Do I Need a New IUD if I Switch Sex Partners?

Switching Sex Partners - Do I Need a New IUD?
New Sexual Partner = New IUD?. Matt Dutile/Image Source/Getty Images

Switching Sex Partners... Do I Need to Get a New IUD?

You have decided to use an IUD as your birth control method. Awesome! So, now you have this small, T-shaped, flexible plastic device in your uterus -- but what does this mean if you have sex with different people? Does switching sex partners mean that you also need to switch or get a new IUD?

A great hurdle facing IUD use is that many people don’t have all the facts about this super effective birth control method.

Maybe you have been left to believe that you need to change your IUD removed if you switch sexual partners?

The Answer... No IUD Removal is Required!

Yep, the good news is that having your IUD removed or replaced is not necessary when switching sex partners. This means that if you have a new man, you do not have to have a new IUD inserted again. And it doesn't matter which IUD you have... the Mirena IUD (which continuously releases a small amount of progestin and is effective for 5 years), the Skyla IUD (progestin-releasing IUD, good for 3 years), and the ParaGard IUD (also known as Copper IUD, is non-hormonal, and can be left in place for up to 10 years) will ALL continue to work just as effectively -- no matter how many sexual partners you have.

Is This What Doctors Suggest?

Many doctors are still confused about who should be using an IUD. This is because they may be holding on to old-fashioned beliefs about IUD use.

That being said, an IUD may not be the best birth control method if you:

  • Have ever had PID (pelvic inflammatory disease).
  • Currently have an untreated pelvic infection.
  • Have a sexual partner who has more than one sexual partners.

What confuses doctors even more is that that Bayer HealthCare Pharmaceuticals, the manufacturer of Mirena, suggests that this IUD is only appropriate for women who:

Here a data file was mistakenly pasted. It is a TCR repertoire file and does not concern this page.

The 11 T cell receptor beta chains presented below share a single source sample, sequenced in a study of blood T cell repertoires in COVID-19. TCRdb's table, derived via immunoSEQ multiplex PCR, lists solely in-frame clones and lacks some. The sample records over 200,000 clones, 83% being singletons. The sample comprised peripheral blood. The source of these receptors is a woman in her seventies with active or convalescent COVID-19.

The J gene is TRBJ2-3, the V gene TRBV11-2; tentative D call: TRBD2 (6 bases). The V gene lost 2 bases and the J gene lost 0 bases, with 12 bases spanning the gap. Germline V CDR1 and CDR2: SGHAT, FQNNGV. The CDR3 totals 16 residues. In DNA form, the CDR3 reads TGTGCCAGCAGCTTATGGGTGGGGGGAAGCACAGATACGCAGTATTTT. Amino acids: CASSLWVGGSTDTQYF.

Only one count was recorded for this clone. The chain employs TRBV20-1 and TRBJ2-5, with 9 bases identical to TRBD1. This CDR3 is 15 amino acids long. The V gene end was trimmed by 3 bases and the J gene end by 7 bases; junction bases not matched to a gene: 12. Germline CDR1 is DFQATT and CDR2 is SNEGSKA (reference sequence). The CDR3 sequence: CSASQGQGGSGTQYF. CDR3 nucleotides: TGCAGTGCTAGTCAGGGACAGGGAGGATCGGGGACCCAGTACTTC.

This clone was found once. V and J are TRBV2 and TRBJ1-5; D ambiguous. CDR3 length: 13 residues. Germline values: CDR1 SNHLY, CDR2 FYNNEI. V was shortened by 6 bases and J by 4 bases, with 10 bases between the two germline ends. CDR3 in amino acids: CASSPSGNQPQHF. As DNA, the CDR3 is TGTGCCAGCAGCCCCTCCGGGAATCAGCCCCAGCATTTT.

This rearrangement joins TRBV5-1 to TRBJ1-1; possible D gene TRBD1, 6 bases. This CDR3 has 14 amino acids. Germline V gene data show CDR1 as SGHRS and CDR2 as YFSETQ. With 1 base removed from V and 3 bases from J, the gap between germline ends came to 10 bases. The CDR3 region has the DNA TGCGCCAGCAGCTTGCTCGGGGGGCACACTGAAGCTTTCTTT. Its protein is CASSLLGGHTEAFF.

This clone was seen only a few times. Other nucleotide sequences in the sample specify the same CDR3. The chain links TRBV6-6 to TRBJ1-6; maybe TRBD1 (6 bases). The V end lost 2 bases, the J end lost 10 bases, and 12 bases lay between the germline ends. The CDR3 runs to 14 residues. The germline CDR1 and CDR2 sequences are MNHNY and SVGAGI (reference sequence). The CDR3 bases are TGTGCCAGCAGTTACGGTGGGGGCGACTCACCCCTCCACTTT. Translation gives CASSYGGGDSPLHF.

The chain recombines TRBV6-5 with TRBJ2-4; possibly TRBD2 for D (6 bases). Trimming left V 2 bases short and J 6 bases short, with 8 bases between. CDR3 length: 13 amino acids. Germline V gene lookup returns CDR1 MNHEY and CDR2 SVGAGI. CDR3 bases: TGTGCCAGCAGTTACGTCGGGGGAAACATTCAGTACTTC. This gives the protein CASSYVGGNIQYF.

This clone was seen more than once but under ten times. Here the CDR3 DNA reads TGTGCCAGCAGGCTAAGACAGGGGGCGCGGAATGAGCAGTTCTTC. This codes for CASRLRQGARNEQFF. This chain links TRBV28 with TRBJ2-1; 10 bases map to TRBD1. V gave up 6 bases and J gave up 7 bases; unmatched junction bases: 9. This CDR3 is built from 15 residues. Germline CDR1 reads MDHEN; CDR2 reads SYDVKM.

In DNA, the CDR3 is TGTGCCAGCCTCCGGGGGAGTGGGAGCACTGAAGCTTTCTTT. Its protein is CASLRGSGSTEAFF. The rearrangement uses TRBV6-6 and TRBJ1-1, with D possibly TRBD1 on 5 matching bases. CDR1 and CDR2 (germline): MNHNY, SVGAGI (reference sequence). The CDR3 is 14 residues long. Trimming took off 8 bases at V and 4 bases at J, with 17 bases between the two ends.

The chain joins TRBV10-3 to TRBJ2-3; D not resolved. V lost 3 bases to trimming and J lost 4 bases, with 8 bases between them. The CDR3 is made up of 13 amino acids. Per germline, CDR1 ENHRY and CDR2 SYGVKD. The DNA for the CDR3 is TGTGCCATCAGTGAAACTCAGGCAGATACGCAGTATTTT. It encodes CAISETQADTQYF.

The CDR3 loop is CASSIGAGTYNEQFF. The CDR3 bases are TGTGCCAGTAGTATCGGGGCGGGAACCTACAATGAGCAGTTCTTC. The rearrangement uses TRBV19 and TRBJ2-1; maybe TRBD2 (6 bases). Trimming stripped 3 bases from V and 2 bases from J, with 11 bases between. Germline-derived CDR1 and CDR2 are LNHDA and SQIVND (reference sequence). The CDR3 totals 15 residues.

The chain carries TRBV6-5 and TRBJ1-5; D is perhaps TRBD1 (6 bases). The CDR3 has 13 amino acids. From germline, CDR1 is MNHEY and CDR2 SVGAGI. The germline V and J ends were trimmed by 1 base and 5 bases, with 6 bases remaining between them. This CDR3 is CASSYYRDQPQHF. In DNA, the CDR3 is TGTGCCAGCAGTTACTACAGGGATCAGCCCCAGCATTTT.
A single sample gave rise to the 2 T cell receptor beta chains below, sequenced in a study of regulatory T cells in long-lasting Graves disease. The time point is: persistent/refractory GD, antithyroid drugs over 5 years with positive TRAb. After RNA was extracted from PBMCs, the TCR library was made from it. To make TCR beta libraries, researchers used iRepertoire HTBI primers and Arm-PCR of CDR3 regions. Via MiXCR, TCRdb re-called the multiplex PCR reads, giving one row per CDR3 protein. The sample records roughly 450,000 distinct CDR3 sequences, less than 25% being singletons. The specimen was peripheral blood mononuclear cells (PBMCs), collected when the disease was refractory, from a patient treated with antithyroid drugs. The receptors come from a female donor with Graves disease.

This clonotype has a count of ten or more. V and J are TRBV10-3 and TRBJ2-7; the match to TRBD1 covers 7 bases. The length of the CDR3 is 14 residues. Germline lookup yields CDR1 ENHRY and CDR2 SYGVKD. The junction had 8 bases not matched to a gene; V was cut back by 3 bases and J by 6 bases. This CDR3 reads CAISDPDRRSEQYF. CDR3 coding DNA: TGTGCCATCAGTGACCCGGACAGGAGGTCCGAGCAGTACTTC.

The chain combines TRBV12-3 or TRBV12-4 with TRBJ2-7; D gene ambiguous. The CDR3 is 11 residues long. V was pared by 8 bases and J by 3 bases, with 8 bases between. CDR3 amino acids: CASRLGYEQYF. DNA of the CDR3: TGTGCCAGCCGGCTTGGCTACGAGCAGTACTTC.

• Have had at least one child.
  • Are in a stable, mutually monogamous relationship.
  • Have no risk or history of ectopic pregnancy or pelvic inflammatory disease.

The reasoning behind these "suggestions" has nothing to do with the IUD itself. The Mirena, Skyla, and ParaGard IUDs offer no protection against sexually transmitted diseases. Because of this, doctors may choose to only recommend an IUD to women who are married or involved in a serious monogamous relationship. Plus, when Mirena was going through the FDA-aproval process, the manufacturer only conducted clinical trials on married women. This means that the could only suggest that Mirena is meant for this population.

What Else Adds to the Concern Over Switching Sex Partners and IUD Use?

There is no medical reason to replace your IUD if you switch your sex partner. Some of the confusion around this idea also stems from misinformation. You see, in the past, IUD use in younger women (without children) as well as women who had different sex partners was incorrectly linked to medical conditions like PID, infertility, and other side effects related to IUD placement.

Nowadays, we know that the IUD is a safe and highly effective birth control option for women of all ages, with or without children.

There is also still some concern about an increased risk of PID with IUD use if you haven't had any children or if you keep switching sex partners. So why the concern? This is because higher rates of STDs (not IUD use) puts you at a greater risk for developing PID. Women who do not have any children tend to be younger... and younger people, in general, tend to have higher rates of STDs. Left untreated, many sexually transmitted infections can cause PID and infertility. So, it is the spreading of STDs and not IUD use that causes these problems. The Mirena and Skya IUD can actually help protect against PID because these IUDs thicken cervical mucus and decreases your monthly period flow. BUT, Mirena and Skyla will not protect you against getting an STD.

If you are having sex with multiple partners while using an IUD, it is extremely important that you also use condoms for STD protection. After switching sex partners, it may also be a good idea that you both get tested for STDs prior to having sex. If you have both tested negative for having any STDs, and you don't want to use condoms, be absolutely sure that your partner is not having sex with anybody else before agreeing to have sex without any STD protection.

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